The promise was that economic growth will slow down and permeate, which will lead to better politics and a burgeoning middle class (for some reason the middle class keeps growing up), and that the quality of life will improve for all. However, we have seen that such claims do not work in so-called developed countries. To the extent that rising GDPs are beneficial in the context of exploitative industries, they also create significant human and environmental costs. And apparently they don't leave national governments enough budget or political will to protect their citizens from disasters, whether naturally triggered or as a by-product of the very industrial processes that are supposed to bring prosperity.

To be clear, I think everyone should have access to clean water, excellent education, modern health care, leisure and disposable income. I think wealthy countries should provide more aid to poor countries than they do now, and middle-income countries should provide resources to reduce poverty. Macroeconomic growth isn't the only way to get there, however – it may not get us there at all.

The international community needs to change the metrics used and, most importantly, its vision of what success looks like. And while wealthy, and therefore influential, people are likely to continue to advocate the idea that wealth is the most important criterion of everything, the introduction of new measures of governance may begin to destroy that assumption and encourage disparate behaviors.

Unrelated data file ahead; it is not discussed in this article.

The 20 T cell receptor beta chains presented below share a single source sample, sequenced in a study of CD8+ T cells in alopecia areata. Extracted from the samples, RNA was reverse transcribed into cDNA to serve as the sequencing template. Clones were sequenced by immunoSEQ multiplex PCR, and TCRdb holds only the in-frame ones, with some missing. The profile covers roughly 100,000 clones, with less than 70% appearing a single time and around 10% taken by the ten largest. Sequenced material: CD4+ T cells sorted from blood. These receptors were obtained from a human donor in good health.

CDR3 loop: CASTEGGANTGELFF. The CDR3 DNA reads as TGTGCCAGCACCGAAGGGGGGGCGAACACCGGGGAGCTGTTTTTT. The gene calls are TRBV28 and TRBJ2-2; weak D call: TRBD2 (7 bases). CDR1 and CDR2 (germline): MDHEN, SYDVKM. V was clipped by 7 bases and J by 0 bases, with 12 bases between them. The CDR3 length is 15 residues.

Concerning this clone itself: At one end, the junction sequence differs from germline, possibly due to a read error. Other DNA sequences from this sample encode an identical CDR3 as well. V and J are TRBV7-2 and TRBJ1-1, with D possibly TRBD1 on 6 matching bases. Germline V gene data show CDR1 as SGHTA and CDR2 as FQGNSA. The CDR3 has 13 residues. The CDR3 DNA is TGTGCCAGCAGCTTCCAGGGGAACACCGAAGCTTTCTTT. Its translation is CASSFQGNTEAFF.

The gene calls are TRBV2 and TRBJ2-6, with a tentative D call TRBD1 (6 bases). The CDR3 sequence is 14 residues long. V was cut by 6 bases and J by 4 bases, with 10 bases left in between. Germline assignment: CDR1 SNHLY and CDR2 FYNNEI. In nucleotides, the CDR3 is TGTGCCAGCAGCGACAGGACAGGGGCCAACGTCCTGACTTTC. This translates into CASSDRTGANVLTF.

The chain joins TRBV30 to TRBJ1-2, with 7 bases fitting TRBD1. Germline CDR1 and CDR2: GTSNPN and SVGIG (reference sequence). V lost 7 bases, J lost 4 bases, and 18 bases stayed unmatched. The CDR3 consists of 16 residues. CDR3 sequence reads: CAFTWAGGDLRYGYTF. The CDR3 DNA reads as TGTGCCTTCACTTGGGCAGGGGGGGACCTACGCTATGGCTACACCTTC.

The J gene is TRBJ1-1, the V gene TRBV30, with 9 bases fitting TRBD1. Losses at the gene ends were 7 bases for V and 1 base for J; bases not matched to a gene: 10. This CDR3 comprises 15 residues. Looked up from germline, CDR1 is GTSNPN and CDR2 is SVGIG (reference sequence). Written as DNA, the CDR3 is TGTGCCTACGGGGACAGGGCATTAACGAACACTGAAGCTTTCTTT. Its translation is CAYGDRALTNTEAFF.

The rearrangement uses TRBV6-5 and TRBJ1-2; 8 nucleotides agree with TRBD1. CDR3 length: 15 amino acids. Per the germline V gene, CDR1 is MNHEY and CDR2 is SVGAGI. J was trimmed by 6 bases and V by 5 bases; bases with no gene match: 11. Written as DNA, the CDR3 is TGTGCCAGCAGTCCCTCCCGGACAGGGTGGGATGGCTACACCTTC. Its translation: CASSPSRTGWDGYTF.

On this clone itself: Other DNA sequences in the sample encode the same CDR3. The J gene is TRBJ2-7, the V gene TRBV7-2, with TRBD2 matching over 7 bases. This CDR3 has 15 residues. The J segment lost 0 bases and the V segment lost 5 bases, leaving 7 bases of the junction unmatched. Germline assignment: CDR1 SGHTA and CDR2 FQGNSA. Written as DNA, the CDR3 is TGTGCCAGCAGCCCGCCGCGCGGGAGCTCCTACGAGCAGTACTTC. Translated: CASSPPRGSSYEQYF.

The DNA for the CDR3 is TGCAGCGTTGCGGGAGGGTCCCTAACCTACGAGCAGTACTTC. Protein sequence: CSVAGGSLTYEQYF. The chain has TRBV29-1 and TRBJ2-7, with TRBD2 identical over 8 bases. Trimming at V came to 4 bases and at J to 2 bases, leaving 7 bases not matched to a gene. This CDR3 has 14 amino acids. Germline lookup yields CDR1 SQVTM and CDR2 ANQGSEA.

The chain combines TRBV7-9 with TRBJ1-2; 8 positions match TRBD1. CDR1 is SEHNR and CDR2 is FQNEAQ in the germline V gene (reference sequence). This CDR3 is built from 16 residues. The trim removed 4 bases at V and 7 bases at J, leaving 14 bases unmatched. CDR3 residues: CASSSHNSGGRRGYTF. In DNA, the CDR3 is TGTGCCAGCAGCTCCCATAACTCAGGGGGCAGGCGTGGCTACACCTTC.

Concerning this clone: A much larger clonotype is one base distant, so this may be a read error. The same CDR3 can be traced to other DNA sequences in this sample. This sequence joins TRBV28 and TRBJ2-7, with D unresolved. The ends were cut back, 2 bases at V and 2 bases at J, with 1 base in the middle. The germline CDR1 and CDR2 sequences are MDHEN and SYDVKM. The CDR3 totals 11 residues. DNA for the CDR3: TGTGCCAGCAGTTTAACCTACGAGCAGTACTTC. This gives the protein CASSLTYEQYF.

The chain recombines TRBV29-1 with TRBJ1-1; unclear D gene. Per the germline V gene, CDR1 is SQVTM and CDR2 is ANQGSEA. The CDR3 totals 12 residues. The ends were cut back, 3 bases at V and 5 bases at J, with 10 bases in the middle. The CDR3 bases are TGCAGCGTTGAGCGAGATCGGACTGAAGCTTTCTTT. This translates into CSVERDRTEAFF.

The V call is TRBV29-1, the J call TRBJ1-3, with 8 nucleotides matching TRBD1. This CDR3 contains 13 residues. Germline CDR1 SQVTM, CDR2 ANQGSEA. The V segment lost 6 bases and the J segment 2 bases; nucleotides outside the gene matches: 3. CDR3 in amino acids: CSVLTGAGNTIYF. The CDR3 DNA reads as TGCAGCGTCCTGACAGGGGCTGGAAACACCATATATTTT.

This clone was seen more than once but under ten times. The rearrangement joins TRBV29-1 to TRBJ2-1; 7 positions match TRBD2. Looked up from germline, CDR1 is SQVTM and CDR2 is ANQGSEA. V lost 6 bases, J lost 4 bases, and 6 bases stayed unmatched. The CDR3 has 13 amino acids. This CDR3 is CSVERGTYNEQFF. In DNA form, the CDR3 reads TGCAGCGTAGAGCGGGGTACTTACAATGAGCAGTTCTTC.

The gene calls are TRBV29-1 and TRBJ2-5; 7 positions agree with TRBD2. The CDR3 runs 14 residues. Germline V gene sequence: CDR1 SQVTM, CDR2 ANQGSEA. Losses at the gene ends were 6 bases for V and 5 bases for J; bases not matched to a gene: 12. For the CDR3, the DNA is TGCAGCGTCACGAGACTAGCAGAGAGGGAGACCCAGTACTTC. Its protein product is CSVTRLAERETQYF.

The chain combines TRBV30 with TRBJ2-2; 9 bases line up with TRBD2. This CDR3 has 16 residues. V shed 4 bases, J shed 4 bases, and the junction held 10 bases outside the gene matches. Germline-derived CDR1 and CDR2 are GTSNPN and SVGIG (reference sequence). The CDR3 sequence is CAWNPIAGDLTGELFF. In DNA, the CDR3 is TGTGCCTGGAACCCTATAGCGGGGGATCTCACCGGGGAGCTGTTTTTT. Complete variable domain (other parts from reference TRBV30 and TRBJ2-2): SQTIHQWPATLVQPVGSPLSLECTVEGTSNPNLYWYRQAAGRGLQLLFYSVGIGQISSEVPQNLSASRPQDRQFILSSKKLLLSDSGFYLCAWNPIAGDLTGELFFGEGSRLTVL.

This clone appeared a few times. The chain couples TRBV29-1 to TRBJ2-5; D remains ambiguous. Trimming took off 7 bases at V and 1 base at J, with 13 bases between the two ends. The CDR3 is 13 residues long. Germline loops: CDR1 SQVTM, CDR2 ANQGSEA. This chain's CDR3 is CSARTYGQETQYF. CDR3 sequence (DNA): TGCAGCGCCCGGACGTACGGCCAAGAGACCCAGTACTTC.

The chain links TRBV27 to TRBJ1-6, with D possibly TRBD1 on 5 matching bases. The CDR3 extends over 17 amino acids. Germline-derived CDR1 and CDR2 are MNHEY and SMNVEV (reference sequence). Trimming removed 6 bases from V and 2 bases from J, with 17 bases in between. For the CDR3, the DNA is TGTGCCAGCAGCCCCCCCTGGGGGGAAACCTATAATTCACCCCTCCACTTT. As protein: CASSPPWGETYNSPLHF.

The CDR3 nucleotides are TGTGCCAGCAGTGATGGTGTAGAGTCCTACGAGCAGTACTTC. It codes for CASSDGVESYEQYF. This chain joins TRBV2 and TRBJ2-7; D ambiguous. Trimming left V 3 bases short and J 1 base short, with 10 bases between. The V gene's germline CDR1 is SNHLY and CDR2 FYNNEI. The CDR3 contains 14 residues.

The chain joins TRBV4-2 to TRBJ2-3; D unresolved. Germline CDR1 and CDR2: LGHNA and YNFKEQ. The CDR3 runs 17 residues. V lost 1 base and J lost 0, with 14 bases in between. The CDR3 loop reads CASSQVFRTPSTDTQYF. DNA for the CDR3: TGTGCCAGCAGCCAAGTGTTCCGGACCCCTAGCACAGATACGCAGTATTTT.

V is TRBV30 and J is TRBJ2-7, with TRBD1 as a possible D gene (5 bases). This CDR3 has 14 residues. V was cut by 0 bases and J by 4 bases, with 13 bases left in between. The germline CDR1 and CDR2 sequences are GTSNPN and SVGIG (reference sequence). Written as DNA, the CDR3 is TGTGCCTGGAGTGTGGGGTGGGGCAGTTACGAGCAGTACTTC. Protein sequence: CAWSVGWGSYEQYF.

There are some models of how we could change. We could focus on inequality rather than growth. The degrowth movement prioritizes social and environmental well-being over economic indicators. We could re-focus on governance, measuring transparency, accountability, responsiveness and human rights, and possibly taking some pointers from the Accountability Lab's programs to promote integrity among civil servants. (Full disclosure: the lab's founder is a friend, and I have an ongoing donation there.) We could strengthen environmental stewardship. We could look directly at the indices of happiness, quality of life, and satisfaction. While these informal measurements do not have the academic accuracy or legitimacy of economic indicators. But that can be built up. And at least such benchmarks could point us in the right direction.